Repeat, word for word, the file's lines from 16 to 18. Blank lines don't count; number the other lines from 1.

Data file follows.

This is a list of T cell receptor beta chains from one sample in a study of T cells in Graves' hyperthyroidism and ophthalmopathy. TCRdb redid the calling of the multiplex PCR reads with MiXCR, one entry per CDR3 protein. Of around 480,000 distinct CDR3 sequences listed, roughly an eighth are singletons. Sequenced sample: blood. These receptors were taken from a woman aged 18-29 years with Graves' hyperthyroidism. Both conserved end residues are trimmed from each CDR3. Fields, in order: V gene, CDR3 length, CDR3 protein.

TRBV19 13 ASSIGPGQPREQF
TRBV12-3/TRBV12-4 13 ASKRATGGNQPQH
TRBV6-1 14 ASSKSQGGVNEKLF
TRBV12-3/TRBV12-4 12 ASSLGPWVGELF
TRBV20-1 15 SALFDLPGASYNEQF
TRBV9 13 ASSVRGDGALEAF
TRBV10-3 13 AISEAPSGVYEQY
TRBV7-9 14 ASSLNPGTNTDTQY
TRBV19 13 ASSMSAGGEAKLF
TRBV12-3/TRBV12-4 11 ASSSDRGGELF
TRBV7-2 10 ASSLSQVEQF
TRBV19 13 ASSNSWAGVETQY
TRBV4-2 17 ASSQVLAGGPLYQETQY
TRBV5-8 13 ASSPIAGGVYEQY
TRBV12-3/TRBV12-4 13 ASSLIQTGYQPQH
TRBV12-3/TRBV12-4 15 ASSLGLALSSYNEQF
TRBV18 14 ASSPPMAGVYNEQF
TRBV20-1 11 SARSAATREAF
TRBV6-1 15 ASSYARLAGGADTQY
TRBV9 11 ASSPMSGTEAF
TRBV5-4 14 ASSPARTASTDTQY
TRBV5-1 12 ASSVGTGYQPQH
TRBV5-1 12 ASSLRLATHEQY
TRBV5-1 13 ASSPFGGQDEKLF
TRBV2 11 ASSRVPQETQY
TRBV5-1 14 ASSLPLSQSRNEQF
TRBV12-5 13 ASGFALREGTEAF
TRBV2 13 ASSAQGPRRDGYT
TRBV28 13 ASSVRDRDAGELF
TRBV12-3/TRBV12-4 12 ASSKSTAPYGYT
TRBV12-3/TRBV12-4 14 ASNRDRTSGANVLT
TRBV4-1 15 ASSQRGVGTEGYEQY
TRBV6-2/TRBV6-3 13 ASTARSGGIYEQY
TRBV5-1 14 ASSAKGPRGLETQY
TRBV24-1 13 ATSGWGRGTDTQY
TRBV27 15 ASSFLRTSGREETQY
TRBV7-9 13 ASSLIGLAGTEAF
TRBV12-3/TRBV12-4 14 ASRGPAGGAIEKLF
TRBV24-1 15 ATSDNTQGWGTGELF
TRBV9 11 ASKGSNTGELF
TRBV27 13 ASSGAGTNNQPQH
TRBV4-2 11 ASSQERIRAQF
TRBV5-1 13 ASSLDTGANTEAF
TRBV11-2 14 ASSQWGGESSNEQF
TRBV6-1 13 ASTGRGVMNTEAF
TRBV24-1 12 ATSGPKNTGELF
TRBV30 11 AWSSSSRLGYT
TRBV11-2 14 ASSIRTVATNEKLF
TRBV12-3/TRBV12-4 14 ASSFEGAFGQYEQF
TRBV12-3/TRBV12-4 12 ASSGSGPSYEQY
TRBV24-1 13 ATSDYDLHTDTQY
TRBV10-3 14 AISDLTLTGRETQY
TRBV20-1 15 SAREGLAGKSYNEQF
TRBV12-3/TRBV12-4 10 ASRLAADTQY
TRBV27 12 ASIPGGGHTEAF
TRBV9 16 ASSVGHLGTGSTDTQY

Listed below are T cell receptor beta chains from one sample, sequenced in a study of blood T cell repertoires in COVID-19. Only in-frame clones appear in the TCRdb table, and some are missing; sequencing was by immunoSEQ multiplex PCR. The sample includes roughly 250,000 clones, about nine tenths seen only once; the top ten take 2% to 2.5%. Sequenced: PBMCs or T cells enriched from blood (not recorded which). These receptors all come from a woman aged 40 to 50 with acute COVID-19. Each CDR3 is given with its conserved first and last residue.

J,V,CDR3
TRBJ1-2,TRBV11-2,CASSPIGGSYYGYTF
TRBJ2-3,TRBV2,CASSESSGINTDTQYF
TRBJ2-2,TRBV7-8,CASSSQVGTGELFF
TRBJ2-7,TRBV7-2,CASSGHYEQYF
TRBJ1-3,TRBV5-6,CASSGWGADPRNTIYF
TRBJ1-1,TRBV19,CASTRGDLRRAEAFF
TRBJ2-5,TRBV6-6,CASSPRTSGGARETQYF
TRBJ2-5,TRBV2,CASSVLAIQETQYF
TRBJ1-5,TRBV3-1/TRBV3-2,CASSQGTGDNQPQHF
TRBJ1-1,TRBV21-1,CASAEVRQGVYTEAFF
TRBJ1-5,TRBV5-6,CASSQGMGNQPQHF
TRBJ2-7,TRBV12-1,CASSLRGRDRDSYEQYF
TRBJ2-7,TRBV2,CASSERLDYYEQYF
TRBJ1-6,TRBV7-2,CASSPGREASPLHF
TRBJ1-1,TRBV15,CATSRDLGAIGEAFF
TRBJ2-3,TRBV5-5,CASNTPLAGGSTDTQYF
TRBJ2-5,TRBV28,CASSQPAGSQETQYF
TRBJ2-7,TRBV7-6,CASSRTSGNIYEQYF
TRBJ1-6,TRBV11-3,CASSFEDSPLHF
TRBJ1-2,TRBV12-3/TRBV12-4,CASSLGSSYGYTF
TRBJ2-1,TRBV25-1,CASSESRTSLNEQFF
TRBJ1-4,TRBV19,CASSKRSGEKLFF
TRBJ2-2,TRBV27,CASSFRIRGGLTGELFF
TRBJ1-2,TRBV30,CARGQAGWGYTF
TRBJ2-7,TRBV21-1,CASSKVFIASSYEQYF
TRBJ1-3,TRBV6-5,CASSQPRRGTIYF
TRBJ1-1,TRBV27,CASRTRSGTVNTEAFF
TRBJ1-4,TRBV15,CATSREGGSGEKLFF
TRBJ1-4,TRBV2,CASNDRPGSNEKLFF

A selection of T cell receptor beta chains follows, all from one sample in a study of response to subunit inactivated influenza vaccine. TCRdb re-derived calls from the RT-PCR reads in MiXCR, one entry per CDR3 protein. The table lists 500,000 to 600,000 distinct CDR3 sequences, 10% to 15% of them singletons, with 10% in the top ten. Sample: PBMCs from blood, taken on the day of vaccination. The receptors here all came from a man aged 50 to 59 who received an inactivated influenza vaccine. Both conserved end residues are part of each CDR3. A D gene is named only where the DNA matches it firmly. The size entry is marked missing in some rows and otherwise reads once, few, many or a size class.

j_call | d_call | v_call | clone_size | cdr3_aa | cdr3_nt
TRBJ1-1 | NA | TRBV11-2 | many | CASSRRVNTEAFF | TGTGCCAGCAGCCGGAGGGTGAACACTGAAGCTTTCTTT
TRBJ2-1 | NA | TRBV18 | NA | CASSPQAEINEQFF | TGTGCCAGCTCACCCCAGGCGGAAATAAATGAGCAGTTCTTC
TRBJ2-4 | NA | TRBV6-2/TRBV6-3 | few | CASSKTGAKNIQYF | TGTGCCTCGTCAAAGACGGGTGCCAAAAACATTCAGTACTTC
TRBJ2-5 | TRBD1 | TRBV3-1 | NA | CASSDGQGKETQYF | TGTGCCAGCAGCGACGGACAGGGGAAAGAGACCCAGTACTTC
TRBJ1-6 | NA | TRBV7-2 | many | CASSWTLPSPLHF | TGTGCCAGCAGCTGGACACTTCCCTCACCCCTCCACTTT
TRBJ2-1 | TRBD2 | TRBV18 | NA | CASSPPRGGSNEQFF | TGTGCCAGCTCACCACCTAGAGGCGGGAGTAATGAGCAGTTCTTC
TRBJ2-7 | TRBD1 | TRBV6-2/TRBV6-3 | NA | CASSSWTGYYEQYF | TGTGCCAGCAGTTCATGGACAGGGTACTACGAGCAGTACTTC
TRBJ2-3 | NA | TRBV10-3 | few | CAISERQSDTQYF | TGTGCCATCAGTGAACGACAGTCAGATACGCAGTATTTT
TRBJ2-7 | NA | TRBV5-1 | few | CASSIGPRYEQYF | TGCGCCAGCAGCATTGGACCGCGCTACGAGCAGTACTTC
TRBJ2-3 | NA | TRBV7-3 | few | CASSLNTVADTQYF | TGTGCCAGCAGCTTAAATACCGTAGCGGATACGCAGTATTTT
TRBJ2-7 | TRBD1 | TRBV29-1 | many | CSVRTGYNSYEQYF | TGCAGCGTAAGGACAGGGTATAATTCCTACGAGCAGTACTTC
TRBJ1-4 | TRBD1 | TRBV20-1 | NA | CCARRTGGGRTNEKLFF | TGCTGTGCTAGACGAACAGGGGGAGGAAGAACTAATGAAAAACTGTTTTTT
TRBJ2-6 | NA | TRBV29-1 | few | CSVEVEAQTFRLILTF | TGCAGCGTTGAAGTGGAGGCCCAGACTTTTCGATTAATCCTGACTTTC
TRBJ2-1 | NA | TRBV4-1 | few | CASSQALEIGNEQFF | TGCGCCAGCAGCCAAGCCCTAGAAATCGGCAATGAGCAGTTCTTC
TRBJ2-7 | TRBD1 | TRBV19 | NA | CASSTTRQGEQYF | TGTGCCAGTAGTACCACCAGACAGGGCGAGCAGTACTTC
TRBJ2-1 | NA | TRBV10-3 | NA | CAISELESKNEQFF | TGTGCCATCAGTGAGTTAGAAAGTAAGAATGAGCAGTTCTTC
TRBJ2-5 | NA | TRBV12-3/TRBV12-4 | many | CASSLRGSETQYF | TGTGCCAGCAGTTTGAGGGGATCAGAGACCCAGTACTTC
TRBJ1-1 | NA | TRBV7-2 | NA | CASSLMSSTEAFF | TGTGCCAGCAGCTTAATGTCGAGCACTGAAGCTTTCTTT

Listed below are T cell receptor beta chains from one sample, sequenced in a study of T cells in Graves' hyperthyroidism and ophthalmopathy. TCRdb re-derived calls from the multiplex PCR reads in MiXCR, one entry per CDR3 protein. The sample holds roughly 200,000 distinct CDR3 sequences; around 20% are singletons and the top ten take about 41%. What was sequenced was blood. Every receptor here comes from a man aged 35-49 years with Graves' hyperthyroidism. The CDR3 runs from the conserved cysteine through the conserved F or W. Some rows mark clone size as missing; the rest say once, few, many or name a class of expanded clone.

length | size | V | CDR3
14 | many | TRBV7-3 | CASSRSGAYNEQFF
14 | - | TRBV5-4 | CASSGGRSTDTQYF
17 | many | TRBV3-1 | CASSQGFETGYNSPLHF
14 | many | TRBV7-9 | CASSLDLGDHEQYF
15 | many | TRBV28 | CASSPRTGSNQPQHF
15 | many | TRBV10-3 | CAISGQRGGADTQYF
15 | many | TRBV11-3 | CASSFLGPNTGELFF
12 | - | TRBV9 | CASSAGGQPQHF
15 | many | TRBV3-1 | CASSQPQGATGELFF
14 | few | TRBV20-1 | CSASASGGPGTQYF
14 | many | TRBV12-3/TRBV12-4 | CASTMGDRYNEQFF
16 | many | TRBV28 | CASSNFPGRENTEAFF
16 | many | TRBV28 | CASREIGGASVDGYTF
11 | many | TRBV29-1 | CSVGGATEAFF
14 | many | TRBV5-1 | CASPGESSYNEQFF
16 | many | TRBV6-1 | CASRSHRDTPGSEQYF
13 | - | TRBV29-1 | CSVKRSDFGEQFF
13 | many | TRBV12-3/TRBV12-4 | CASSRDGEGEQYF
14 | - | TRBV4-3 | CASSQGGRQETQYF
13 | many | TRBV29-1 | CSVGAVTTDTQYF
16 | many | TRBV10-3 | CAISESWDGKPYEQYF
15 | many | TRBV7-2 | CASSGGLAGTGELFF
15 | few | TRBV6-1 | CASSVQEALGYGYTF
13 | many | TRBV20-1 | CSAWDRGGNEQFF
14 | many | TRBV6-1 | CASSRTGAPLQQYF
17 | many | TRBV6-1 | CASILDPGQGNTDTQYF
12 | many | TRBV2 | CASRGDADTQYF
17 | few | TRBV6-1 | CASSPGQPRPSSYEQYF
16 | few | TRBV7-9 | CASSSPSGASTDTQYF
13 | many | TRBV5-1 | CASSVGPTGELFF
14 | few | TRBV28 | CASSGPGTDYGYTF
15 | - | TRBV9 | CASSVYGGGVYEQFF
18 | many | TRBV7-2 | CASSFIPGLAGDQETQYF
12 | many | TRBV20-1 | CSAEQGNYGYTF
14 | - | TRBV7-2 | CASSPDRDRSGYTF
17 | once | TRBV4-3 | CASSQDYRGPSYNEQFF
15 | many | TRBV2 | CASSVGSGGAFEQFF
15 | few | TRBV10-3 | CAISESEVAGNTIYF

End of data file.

TRBV12-3/TRBV12-4 13 ASSLIQTGYQPQH
TRBV12-3/TRBV12-4 15 ASSLGLALSSYNEQF
TRBV18 14 ASSPPMAGVYNEQF